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    Money and Debt

    Special Monthly Compensation (SMC)

    There are situations where 100% disability pay is not enough to provide a quality standard of living for disabled veterans. For those veterans, the Veterans Affairs (VA) offers an additional benefit called Special Monthly Compensation (SMC).

    What is Special Monthly Compensation?

    Special Monthly Compensation is a tax-free benefit that veterans can get on top of their compensation for 100% disability. This benefit helps veterans who suffered the loss or lost the use of an organ(s) or extremities in active duty. It is intended to compensate disabled veterans for disability issues that reduce their quality of life.
    Man in a wheelchair

    SMC may assist disabled veterans afford things like:

    • A vehicle that will transport a wheelchair, walker, etc.,
    • Someone helps care for the veteran,
    • Electronics to help with communicating,
    • Items like ramps or lifts to help get in and out of the house.

    What is considered loss or loss of use?

    Amputated body parts or body parts with no effective remaining function of a limb or organ are considered as a loss or loss of use. The VA considers these disabilities for Special Monthly Compensation.

    What disabilities qualify for Special Monthly Compensation?

    Disabilities the VA may consider for SMC include:

    • Loss or the loss of use of a hand or a foot,
    • Unable to move a joint or paralysis of one or more limbs,
    • Cannot see in at least one eye (having only light perception),
    • Loss of use of reproductive organ(s),
    Person pushing a cog with a first aid cross
    • Complete loss or loss of use of both buttocks,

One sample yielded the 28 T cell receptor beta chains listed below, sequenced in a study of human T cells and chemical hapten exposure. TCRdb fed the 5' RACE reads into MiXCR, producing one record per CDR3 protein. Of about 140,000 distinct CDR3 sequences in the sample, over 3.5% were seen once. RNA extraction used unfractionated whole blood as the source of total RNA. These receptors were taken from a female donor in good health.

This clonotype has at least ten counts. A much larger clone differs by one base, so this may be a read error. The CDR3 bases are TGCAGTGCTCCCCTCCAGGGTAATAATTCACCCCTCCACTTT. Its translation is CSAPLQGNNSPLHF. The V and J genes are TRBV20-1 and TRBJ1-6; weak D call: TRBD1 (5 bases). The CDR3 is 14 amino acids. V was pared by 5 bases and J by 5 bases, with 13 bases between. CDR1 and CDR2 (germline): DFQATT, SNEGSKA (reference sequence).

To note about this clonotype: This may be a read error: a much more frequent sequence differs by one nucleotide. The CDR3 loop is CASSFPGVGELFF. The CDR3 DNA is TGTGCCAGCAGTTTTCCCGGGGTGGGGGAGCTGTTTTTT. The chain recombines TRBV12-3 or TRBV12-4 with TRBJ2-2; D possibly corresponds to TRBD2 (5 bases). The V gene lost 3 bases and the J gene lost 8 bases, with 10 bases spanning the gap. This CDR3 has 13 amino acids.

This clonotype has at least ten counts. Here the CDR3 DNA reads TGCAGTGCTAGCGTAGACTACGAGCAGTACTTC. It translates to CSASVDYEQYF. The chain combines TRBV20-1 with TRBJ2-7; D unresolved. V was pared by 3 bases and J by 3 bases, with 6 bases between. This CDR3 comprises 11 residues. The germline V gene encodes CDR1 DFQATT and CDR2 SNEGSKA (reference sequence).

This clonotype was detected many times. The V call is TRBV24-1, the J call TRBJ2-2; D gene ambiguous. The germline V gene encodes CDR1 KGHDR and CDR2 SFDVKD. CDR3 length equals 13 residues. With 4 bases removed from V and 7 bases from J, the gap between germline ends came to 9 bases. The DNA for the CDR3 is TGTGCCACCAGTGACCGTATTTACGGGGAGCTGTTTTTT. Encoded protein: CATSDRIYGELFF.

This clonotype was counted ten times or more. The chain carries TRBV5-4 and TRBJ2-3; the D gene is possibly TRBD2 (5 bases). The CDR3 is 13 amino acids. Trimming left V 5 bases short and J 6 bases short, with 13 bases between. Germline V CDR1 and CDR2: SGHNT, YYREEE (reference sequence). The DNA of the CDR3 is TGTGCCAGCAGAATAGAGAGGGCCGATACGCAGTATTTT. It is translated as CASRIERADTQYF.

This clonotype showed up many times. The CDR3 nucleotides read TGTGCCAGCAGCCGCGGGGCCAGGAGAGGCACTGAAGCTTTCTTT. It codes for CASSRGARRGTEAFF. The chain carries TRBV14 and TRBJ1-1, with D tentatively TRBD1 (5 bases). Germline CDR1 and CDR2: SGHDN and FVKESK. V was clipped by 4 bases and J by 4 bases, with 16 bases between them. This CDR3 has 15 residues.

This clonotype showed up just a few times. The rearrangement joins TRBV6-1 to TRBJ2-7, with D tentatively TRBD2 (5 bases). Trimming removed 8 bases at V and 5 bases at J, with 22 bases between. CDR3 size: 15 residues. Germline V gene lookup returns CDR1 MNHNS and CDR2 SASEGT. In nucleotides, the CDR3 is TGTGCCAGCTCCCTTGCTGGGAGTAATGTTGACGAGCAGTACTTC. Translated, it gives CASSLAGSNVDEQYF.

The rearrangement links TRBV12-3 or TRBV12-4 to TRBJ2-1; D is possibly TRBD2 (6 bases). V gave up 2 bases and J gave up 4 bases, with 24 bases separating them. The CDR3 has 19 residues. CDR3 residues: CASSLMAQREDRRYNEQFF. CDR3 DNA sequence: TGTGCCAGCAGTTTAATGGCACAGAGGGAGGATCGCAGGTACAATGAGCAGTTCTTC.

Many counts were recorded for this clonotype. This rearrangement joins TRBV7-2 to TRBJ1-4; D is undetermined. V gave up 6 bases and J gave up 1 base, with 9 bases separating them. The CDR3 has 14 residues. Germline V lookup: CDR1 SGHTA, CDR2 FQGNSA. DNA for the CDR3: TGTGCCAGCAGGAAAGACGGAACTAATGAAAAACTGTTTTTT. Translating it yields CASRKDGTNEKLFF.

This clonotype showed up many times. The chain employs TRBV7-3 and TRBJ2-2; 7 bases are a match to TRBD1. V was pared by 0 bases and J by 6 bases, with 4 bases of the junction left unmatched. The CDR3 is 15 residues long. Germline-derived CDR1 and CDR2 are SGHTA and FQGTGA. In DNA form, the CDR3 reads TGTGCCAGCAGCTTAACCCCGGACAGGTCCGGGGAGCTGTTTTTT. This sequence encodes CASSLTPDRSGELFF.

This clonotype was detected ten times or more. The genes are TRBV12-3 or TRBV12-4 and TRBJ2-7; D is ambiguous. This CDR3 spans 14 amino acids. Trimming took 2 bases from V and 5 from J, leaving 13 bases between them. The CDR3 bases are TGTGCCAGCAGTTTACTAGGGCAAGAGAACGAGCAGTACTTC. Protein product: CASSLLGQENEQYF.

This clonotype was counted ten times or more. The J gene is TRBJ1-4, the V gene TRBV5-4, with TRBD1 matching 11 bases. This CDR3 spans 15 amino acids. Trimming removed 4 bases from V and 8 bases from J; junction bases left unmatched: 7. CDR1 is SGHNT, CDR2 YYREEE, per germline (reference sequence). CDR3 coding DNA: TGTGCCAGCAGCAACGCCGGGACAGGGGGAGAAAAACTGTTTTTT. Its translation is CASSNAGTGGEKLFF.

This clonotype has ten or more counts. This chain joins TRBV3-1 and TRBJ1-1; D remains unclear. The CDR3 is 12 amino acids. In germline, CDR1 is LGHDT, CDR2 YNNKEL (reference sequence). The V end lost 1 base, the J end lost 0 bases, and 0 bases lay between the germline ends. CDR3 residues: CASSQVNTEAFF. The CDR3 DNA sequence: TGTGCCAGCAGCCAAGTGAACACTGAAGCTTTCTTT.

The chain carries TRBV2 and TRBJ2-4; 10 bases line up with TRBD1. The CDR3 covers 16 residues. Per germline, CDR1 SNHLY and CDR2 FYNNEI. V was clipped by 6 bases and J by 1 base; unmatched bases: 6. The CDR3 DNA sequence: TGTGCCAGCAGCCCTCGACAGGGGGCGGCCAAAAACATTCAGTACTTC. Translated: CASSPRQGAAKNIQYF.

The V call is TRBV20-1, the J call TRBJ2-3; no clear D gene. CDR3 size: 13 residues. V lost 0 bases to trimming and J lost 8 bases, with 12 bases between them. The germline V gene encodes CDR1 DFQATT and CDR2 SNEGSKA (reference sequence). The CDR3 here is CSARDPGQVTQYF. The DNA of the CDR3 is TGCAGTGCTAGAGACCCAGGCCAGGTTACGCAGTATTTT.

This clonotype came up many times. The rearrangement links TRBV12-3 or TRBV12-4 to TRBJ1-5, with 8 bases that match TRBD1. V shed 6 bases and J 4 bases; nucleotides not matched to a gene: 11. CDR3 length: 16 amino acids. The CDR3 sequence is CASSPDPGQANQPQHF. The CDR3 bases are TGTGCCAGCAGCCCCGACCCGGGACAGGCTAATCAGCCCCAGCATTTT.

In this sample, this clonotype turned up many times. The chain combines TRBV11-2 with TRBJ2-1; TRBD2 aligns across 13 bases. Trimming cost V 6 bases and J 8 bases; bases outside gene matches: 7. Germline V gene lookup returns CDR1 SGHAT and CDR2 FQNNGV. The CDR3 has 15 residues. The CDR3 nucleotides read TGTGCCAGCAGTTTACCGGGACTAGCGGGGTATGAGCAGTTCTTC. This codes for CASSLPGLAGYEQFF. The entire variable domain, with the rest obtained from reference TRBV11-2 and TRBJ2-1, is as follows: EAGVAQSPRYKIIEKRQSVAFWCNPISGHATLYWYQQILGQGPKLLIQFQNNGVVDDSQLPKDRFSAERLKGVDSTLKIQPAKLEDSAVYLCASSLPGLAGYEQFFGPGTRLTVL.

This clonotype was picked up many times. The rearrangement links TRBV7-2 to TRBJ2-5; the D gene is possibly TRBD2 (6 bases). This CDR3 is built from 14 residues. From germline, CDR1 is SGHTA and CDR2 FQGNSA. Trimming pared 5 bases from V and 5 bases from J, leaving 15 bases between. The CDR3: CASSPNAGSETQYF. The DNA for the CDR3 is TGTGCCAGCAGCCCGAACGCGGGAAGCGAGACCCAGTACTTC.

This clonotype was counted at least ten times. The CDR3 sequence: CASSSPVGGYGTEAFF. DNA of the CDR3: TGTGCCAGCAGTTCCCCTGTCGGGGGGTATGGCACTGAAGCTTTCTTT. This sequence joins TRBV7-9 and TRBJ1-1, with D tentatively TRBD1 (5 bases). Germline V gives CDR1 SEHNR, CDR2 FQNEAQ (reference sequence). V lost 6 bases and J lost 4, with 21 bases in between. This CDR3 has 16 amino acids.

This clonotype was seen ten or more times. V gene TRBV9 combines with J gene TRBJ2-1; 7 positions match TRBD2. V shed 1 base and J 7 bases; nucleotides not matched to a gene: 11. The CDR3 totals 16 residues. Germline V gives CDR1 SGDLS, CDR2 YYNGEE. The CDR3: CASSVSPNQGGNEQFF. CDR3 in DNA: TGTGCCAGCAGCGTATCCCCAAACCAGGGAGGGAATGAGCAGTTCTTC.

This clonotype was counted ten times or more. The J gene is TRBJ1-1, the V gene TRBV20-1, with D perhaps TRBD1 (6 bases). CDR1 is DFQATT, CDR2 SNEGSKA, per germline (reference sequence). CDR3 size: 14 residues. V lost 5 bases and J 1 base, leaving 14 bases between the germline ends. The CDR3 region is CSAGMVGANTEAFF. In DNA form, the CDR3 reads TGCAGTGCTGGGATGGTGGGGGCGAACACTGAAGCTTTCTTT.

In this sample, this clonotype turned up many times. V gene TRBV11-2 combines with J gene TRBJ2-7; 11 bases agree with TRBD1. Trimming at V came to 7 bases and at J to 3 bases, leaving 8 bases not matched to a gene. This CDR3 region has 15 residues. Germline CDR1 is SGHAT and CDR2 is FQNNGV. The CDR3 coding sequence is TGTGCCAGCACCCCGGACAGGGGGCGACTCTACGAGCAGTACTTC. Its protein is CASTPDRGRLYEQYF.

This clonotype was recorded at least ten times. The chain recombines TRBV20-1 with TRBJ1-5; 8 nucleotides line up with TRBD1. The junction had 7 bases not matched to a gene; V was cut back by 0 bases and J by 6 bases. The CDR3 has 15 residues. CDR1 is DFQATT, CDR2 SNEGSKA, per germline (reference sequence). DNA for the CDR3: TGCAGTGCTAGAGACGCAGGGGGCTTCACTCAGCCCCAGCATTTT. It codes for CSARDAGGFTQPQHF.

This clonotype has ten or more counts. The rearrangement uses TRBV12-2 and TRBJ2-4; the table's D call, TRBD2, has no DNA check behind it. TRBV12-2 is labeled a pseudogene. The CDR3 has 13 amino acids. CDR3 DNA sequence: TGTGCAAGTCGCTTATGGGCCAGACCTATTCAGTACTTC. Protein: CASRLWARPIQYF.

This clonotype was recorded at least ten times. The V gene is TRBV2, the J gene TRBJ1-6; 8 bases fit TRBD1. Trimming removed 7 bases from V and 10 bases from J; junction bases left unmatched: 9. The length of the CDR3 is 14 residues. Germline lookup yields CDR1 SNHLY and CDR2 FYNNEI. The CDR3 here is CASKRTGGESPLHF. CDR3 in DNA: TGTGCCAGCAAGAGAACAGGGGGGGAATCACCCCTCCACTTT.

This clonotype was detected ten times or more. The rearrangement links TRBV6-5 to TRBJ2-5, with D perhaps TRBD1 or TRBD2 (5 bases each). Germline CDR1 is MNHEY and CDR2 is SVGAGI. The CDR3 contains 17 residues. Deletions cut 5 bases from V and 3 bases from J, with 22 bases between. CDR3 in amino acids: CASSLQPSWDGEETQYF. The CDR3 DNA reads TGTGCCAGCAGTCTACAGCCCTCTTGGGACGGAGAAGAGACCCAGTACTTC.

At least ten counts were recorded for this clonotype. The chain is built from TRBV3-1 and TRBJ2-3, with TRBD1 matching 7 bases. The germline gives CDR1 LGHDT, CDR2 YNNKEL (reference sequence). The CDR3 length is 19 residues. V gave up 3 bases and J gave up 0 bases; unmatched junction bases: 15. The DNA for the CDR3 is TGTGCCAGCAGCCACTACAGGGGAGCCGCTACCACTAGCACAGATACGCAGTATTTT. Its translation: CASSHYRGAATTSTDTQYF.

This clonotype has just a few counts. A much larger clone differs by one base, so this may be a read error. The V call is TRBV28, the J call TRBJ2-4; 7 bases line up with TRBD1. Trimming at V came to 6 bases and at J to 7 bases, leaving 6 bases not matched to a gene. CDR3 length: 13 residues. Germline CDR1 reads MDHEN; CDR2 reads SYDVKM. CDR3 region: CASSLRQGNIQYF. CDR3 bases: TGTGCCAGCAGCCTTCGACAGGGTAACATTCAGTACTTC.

• Loss of hearing in both ears (absence of air and bone conduction),
    • Unable to talk (complete organic aphonia), or
    • Loss of tissue from a single breast or both breasts from a mastectomy or from radiation treatment.

    What if I have a combination of these disabilities?

    The VA may pay higher rates if the veteran has combined disabilities. For example:
    • Loss or loss of use of the feet, legs, hands, and arms, based on the combination of disabilities,
    • Severe deafness combined with bilateral blindness,
    • Paraplegia with complete loss of bowel or bladder control,
    • A service-connected disability at the 100% rate that causes the veteran to be housebound, bedridden or in need of help for the normal activities of daily living, or in need of daily health care services, or
    • Other service-connected disabilities combined with those listed above.
    The amount of SMC depends on the level of the disability.

    How do I apply for Special Monthly Compensation?

    Applying for SMC requires specific documentation to be submitted that shows that a disability happened while on active duty and additional information showing the severity of the disability. 

    This may include medical records, x-ray studies, physician reports, labs, and physical therapy reports. You may also need to provide a copy of your marriage certificate and the birth certificates for each of your children. A copy of your DD-214 is required.

    SMC paperwork is filed at a local VA office. To get help with a disability application and with putting together the documentation for the claim contact the nearest VA office. To find a local VA office, click here.

    The VA recommends working with an accredited representative. To locate and appoint an accredited representative, visit the representative will assist with preparing and submitting claims for VA benefits. 

    Instructions to file an SMC claim can be found here.

    Which veterans are eligible for Special Monthly Compensation?

    The qualifications for SMC are:
    • The veteran must have served on active duty, active duty for training, or inactive duty training,